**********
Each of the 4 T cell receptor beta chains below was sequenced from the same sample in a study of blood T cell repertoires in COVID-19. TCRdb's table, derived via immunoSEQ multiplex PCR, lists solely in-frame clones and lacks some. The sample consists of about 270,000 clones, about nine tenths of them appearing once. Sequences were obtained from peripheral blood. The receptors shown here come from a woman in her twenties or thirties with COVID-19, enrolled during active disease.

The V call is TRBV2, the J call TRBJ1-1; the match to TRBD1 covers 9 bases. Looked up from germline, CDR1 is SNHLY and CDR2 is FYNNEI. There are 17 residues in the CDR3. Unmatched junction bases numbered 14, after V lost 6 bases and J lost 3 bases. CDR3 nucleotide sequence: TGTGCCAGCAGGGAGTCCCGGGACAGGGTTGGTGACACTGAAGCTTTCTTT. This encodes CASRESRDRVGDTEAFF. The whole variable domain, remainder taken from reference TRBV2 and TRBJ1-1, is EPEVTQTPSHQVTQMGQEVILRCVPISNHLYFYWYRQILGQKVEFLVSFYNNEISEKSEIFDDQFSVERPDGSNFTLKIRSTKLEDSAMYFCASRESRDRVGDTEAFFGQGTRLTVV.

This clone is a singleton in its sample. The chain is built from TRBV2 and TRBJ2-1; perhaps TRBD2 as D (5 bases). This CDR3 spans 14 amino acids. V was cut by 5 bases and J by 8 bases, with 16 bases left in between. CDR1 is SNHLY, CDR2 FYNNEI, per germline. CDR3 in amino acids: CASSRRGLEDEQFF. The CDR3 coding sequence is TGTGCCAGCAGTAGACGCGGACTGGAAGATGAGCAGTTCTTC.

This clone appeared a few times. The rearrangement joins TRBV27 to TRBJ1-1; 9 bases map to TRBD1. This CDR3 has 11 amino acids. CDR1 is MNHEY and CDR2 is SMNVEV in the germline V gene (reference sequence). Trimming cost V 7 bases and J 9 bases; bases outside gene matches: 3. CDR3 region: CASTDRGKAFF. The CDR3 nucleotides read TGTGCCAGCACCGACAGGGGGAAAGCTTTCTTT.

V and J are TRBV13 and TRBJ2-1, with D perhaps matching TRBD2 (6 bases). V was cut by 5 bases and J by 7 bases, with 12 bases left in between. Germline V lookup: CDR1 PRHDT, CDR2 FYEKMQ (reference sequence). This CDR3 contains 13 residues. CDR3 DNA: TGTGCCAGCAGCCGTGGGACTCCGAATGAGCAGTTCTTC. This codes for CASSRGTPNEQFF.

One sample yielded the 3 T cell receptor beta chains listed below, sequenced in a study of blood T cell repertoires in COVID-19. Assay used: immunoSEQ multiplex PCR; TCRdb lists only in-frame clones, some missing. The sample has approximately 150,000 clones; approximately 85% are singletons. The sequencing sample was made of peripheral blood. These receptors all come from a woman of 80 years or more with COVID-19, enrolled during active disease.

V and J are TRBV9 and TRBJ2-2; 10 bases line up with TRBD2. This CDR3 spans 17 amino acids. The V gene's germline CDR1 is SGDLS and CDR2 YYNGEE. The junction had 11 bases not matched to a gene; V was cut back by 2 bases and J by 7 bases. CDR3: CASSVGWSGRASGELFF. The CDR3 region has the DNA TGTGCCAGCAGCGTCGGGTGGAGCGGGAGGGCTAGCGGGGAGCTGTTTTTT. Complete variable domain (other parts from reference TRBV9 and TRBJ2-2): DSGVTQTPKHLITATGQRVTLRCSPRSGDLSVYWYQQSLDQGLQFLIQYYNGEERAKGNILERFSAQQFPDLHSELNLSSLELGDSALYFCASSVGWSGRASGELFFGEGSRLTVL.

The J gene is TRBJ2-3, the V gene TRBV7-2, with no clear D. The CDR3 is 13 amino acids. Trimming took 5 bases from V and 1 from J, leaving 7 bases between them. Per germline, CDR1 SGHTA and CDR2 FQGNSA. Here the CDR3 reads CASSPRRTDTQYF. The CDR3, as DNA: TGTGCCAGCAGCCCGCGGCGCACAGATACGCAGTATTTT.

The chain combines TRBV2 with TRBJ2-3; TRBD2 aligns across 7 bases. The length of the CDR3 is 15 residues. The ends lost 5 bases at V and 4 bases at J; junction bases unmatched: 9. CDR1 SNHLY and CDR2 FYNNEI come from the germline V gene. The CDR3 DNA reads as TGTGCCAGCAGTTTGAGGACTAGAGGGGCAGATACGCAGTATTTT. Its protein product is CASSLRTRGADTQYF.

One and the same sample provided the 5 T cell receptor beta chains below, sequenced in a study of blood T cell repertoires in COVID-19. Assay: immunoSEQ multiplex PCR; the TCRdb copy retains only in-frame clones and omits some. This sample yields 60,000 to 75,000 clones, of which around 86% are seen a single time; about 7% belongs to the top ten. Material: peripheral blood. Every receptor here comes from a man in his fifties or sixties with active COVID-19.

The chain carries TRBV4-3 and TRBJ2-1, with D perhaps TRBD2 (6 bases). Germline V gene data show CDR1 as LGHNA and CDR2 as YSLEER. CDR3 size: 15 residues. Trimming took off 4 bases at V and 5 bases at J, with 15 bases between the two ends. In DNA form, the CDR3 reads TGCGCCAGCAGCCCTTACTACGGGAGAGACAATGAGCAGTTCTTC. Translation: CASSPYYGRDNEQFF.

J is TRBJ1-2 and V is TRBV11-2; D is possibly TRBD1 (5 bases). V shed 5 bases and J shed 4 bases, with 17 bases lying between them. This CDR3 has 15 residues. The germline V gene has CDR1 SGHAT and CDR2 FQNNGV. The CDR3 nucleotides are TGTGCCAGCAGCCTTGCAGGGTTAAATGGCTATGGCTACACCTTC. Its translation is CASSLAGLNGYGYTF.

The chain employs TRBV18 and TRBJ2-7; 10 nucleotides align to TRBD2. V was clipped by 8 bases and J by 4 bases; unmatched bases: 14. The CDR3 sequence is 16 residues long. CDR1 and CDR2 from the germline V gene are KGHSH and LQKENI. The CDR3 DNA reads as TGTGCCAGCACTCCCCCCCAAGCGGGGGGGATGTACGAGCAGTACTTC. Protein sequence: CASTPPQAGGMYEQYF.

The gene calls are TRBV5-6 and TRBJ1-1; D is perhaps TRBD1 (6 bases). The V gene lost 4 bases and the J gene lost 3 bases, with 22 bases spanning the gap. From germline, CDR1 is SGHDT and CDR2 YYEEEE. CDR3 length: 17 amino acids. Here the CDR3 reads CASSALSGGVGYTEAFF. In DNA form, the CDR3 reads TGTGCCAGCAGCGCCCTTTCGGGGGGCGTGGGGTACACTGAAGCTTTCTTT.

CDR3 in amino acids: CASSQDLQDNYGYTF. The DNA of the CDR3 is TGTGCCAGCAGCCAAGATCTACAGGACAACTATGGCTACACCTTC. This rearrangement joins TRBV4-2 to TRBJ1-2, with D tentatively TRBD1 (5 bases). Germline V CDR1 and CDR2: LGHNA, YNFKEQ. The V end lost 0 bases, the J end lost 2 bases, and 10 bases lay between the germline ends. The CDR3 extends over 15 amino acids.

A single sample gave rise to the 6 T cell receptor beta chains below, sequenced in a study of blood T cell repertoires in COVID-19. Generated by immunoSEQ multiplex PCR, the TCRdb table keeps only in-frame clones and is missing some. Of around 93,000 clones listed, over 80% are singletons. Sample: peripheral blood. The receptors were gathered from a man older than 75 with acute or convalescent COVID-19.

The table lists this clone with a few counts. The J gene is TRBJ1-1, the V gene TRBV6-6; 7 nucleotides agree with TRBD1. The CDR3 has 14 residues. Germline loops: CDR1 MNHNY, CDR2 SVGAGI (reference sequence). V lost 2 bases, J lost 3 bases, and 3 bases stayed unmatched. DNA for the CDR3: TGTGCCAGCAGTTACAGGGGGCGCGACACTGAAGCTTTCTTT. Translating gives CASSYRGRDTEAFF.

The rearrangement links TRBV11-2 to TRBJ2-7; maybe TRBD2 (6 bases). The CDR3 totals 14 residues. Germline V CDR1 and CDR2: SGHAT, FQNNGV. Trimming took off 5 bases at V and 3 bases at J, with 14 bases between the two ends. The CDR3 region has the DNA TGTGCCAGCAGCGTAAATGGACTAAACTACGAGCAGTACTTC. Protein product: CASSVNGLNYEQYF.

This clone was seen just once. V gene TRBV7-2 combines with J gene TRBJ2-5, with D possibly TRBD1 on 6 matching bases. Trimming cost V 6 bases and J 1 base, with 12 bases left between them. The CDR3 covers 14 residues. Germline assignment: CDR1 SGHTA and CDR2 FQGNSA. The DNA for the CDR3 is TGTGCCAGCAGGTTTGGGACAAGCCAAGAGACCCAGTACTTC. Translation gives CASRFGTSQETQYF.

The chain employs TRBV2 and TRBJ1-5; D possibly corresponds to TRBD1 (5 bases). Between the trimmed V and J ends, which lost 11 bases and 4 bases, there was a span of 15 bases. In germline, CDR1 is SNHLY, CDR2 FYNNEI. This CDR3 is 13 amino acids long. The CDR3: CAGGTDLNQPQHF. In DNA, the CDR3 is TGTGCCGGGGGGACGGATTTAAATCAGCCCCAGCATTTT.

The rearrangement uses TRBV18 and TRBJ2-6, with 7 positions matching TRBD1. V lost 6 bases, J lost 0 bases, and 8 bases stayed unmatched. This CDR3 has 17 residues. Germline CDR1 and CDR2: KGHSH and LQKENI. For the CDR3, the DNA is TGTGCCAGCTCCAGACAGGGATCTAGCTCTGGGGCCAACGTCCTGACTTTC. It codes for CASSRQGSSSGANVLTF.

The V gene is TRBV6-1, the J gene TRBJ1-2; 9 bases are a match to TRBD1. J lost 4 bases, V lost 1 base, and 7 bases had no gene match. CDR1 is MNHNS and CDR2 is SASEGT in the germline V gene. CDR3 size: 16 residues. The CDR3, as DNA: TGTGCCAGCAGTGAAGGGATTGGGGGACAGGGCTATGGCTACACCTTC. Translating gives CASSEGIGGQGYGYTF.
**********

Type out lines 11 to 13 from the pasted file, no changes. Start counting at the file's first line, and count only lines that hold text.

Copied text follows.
The chain carries TRBV4-3 and TRBJ2-1, with D perhaps TRBD2 (6 bases). Germline V gene data show CDR1 as LGHNA and CDR2 as YSLEER. CDR3 size: 15 residues. Trimming took off 4 bases at V and 5 bases at J, with 15 bases between the two ends. In DNA form, the CDR3 reads TGCGCCAGCAGCCCTTACTACGGGAGAGACAATGAGCAGTTCTTC. Translation: CASSPYYGRDNEQFF.

J is TRBJ1-2 and V is TRBV11-2; D is possibly TRBD1 (5 bases). V shed 5 bases and J shed 4 bases, with 17 bases lying between them. This CDR3 has 15 residues. The germline V gene has CDR1 SGHAT and CDR2 FQNNGV. The CDR3 nucleotides are TGTGCCAGCAGCCTTGCAGGGTTAAATGGCTATGGCTACACCTTC. Its translation is CASSLAGLNGYGYTF.

The chain employs TRBV18 and TRBJ2-7; 10 nucleotides align to TRBD2. V was clipped by 8 bases and J by 4 bases; unmatched bases: 14. The CDR3 sequence is 16 residues long. CDR1 and CDR2 from the germline V gene are KGHSH and LQKENI. The CDR3 DNA reads as TGTGCCAGCACTCCCCCCCAAGCGGGGGGGATGTACGAGCAGTACTTC. Protein sequence: CASTPPQAGGMYEQYF.